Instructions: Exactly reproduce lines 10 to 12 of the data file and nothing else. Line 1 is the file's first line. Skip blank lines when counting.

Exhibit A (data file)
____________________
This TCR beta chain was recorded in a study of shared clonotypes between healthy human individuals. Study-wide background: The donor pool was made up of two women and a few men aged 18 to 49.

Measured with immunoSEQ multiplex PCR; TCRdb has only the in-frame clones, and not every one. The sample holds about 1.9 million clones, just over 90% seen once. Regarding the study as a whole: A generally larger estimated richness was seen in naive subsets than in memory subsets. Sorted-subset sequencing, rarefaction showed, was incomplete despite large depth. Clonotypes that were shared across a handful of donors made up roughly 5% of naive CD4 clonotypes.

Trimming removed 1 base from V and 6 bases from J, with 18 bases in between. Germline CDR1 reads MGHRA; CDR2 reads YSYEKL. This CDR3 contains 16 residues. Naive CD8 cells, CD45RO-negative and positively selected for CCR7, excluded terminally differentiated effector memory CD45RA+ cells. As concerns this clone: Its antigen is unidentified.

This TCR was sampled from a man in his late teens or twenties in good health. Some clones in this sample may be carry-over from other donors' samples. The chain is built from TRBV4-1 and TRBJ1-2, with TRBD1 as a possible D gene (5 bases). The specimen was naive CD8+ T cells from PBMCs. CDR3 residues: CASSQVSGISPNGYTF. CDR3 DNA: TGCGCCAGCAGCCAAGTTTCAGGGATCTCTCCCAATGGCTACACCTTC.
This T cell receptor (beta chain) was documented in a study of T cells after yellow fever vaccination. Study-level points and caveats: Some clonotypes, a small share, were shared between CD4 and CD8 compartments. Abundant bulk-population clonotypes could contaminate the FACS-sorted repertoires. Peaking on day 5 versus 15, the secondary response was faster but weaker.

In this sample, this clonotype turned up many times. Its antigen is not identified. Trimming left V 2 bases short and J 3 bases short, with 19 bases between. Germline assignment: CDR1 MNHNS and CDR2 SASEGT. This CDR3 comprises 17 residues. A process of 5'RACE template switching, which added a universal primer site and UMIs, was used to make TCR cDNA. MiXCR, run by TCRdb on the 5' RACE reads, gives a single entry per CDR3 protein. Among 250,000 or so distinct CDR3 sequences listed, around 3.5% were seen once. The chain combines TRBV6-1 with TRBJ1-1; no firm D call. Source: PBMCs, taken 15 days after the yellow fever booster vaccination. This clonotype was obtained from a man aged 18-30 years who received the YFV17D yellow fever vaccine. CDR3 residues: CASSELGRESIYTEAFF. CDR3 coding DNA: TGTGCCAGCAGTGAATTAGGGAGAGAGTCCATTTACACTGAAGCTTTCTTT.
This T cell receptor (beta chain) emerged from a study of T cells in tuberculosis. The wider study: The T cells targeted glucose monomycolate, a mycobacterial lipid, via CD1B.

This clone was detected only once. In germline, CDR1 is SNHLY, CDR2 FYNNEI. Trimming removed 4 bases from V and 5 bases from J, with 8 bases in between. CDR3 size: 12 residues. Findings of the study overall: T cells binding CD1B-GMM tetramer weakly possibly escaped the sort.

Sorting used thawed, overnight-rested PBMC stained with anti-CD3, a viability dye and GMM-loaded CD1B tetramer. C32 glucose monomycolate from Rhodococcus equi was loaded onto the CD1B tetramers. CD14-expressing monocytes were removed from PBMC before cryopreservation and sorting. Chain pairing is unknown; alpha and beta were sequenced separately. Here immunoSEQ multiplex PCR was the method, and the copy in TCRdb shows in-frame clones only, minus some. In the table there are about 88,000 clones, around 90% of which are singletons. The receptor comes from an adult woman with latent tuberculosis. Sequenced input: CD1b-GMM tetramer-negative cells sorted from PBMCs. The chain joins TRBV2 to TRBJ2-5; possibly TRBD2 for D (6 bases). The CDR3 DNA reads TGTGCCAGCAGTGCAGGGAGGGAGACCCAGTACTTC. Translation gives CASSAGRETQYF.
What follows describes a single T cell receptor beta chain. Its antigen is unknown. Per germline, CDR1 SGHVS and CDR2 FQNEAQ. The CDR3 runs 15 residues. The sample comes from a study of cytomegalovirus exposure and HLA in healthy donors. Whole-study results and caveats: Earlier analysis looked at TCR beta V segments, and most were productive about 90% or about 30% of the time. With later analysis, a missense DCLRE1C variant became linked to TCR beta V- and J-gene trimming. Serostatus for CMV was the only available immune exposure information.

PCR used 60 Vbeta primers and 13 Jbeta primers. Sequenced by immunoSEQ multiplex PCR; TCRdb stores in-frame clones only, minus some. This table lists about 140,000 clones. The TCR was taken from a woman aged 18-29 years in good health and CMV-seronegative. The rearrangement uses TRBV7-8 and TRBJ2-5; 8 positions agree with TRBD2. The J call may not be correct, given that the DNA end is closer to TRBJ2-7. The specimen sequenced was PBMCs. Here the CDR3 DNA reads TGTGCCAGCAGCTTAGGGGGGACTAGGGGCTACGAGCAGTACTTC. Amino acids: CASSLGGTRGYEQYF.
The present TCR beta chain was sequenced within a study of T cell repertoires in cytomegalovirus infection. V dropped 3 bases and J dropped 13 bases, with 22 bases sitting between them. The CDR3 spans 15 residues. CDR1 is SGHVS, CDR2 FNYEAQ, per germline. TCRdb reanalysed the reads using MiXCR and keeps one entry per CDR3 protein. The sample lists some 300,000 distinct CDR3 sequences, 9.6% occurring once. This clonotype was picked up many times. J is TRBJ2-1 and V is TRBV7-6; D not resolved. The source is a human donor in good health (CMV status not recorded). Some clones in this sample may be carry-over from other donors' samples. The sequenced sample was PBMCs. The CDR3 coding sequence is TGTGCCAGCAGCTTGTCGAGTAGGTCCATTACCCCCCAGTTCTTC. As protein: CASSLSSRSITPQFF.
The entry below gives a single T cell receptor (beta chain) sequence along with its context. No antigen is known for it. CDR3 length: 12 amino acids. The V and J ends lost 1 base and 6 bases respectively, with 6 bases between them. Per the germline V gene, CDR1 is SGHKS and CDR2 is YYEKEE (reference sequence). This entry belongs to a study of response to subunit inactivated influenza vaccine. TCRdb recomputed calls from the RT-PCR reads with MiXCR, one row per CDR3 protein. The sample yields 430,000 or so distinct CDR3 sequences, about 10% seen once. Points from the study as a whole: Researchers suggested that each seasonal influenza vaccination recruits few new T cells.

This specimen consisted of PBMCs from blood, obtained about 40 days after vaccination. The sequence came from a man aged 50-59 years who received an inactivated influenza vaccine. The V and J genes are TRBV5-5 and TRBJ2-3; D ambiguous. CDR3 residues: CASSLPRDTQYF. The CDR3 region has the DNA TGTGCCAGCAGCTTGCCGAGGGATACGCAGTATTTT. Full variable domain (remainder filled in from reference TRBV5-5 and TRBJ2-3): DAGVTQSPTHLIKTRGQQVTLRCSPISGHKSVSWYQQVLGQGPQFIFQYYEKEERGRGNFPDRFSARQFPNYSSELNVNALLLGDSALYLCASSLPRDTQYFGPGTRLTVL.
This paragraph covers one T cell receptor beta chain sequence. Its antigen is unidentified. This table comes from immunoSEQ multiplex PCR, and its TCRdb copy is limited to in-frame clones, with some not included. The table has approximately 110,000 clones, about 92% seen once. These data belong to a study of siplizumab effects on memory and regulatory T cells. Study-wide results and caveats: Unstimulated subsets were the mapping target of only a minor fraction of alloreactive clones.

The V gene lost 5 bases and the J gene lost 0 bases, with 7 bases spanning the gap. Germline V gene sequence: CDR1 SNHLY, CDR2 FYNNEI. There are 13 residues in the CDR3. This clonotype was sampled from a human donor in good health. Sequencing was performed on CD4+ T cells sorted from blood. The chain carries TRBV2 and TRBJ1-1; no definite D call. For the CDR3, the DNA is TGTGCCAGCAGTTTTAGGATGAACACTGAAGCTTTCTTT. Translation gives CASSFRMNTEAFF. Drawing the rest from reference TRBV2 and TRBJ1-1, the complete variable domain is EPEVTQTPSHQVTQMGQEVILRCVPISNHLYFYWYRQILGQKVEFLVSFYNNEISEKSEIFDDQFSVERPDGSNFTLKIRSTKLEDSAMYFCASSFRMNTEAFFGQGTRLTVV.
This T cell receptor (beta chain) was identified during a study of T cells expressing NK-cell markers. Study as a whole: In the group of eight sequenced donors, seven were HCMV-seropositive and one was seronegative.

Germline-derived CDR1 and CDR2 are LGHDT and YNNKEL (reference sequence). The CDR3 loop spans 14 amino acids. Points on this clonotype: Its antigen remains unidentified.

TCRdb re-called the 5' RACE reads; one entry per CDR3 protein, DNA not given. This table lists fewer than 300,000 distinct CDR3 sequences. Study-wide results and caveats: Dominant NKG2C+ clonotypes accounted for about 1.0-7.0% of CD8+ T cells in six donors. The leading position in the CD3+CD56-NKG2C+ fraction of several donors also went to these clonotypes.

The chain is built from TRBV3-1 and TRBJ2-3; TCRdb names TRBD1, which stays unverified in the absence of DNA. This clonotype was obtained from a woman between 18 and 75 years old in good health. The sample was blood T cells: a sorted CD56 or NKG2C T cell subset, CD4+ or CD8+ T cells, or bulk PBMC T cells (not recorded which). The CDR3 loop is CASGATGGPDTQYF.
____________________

What follows describes a single T cell receptor beta chain. Its antigen is unknown. Per germline, CDR1 SGHVS and CDR2 FQNEAQ. The CDR3 runs 15 residues. The sample comes from a study of cytomegalovirus exposure and HLA in healthy donors. Whole-study results and caveats: Earlier analysis looked at TCR beta V segments, and most were productive about 90% or about 30% of the time. With later analysis, a missense DCLRE1C variant became linked to TCR beta V- and J-gene trimming. Serostatus for CMV was the only available immune exposure information.

PCR used 60 Vbeta primers and 13 Jbeta primers. Sequenced by immunoSEQ multiplex PCR; TCRdb stores in-frame clones only, minus some. This table lists about 140,000 clones. The TCR was taken from a woman aged 18-29 years in good health and CMV-seronegative. The rearrangement uses TRBV7-8 and TRBJ2-5; 8 positions agree with TRBD2. The J call may not be correct, given that the DNA end is closer to TRBJ2-7. The specimen sequenced was PBMCs. Here the CDR3 DNA reads TGTGCCAGCAGCTTAGGGGGGACTAGGGGCTACGAGCAGTACTTC. Amino acids: CASSLGGTRGYEQYF.
The present TCR beta chain was sequenced within a study of T cell repertoires in cytomegalovirus infection. V dropped 3 bases and J dropped 13 bases, with 22 bases sitting between them. The CDR3 spans 15 residues. CDR1 is SGHVS, CDR2 FNYEAQ, per germline. TCRdb reanalysed the reads using MiXCR and keeps one entry per CDR3 protein. The sample lists some 300,000 distinct CDR3 sequences, 9.6% occurring once. This clonotype was picked up many times. J is TRBJ2-1 and V is TRBV7-6; D not resolved. The source is a human donor in good health (CMV status not recorded). Some clones in this sample may be carry-over from other donors' samples. The sequenced sample was PBMCs. The CDR3 coding sequence is TGTGCCAGCAGCTTGTCGAGTAGGTCCATTACCCCCCAGTTCTTC. As protein: CASSLSSRSITPQFF.